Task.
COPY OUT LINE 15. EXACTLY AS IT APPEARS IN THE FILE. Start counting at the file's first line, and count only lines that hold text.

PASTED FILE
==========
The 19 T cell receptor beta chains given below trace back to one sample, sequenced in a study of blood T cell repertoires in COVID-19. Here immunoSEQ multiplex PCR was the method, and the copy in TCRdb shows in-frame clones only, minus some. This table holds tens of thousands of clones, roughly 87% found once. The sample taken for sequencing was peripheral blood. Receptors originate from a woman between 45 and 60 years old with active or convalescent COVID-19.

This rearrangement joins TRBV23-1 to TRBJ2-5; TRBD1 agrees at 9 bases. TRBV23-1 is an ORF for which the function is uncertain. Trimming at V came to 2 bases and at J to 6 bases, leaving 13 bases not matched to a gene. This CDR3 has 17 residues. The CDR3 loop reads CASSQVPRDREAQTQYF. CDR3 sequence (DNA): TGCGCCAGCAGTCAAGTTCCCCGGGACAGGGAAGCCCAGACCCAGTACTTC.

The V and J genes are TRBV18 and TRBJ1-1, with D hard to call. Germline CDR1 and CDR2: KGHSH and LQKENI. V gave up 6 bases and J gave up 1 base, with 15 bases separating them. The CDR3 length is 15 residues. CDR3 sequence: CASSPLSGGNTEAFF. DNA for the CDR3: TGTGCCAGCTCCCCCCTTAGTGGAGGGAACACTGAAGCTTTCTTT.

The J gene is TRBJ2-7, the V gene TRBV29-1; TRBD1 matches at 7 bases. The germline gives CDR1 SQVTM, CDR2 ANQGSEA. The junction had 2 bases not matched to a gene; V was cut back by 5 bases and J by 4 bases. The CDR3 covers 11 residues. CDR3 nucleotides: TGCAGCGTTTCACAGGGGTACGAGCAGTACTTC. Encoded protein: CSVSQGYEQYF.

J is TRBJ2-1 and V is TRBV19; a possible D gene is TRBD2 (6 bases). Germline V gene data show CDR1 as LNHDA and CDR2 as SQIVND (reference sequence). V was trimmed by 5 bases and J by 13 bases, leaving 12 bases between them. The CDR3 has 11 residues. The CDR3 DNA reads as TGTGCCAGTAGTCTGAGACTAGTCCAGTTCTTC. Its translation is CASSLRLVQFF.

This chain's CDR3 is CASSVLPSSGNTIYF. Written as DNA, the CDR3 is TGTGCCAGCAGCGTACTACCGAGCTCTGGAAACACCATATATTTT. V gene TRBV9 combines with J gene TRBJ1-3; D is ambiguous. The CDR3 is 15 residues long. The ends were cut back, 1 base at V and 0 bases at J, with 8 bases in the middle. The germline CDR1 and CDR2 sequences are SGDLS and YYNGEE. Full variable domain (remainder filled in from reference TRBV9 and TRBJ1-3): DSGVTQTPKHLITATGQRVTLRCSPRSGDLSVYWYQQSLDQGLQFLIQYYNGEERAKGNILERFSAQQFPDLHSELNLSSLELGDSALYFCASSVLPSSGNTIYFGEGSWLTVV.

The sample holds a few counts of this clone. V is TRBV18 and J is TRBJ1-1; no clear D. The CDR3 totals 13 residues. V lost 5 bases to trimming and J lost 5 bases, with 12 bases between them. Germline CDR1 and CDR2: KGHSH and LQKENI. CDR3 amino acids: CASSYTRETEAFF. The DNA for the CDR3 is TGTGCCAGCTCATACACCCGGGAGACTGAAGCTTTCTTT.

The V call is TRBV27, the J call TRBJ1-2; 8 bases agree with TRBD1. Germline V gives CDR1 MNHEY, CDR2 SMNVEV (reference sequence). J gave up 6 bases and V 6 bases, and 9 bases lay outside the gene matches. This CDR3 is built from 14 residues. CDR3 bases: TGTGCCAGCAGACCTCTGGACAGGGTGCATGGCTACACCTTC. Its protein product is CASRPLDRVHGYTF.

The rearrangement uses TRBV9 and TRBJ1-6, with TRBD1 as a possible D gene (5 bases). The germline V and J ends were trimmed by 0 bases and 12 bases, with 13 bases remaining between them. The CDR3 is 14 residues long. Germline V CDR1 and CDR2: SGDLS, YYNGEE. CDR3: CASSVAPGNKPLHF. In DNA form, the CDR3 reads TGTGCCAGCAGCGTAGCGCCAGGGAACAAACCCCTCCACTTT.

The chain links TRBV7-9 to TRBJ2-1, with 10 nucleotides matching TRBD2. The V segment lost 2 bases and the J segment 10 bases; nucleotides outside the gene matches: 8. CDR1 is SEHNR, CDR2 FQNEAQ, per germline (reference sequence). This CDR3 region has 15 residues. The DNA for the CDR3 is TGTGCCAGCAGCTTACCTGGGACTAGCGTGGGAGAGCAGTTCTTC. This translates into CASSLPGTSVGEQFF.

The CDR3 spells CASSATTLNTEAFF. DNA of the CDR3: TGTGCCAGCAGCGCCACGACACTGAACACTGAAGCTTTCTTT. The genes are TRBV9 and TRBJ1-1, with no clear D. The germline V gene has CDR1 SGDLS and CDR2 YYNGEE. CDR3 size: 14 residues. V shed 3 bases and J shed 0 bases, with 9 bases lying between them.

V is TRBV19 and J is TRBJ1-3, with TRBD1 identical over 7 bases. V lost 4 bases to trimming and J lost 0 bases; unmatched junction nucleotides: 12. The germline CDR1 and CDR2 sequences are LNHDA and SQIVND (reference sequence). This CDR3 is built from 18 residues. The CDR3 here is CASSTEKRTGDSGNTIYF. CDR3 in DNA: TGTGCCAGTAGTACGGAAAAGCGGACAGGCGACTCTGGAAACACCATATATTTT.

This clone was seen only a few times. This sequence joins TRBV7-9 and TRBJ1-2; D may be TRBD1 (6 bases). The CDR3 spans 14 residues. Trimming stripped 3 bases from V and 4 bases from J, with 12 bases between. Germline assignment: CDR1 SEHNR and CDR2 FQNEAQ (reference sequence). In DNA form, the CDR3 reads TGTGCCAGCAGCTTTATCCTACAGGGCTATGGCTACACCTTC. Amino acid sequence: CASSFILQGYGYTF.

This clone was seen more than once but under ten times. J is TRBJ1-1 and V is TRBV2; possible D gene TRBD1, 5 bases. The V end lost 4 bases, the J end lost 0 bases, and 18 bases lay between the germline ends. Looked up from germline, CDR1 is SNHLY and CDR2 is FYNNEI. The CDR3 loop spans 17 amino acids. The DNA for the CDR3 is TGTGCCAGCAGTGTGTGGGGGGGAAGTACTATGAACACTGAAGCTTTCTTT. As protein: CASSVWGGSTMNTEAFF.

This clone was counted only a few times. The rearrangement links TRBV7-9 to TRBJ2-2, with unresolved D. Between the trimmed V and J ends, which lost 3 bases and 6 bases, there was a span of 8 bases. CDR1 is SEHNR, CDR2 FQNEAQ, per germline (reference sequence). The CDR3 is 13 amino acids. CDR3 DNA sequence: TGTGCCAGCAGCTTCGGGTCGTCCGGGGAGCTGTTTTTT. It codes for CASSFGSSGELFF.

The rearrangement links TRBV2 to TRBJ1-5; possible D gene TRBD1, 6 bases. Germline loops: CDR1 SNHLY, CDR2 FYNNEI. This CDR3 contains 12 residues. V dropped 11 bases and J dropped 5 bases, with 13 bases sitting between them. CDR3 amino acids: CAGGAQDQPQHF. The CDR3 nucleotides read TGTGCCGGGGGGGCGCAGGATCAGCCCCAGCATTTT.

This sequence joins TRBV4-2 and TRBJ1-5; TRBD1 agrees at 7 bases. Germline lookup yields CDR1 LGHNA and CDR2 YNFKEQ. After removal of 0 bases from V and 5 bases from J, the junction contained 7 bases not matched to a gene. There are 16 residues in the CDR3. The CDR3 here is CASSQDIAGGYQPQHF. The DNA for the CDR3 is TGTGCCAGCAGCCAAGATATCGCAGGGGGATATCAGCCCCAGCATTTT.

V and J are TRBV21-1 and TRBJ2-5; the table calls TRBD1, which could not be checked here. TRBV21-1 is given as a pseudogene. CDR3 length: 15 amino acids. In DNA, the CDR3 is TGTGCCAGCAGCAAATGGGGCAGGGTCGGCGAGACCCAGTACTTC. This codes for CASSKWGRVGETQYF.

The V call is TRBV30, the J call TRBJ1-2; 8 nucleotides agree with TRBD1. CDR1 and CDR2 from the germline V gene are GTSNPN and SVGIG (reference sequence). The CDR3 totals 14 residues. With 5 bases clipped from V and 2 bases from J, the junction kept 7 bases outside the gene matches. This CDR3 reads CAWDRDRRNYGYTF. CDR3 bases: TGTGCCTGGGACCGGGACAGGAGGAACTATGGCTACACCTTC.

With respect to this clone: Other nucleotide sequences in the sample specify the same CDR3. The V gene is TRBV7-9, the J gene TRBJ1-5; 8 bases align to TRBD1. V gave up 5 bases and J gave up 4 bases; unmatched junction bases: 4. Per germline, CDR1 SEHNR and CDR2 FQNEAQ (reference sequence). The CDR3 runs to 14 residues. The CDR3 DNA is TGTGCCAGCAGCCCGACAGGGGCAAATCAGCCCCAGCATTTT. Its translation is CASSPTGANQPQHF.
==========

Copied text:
This clone was counted only a few times. The rearrangement links TRBV7-9 to TRBJ2-2, with unresolved D. Between the trimmed V and J ends, which lost 3 bases and 6 bases, there was a span of 8 bases. CDR1 is SEHNR, CDR2 FQNEAQ, per germline (reference sequence). The CDR3 is 13 amino acids. CDR3 DNA sequence: TGTGCCAGCAGCTTCGGGTCGTCCGGGGAGCTGTTTTTT. It codes for CASSFGSSGELFF.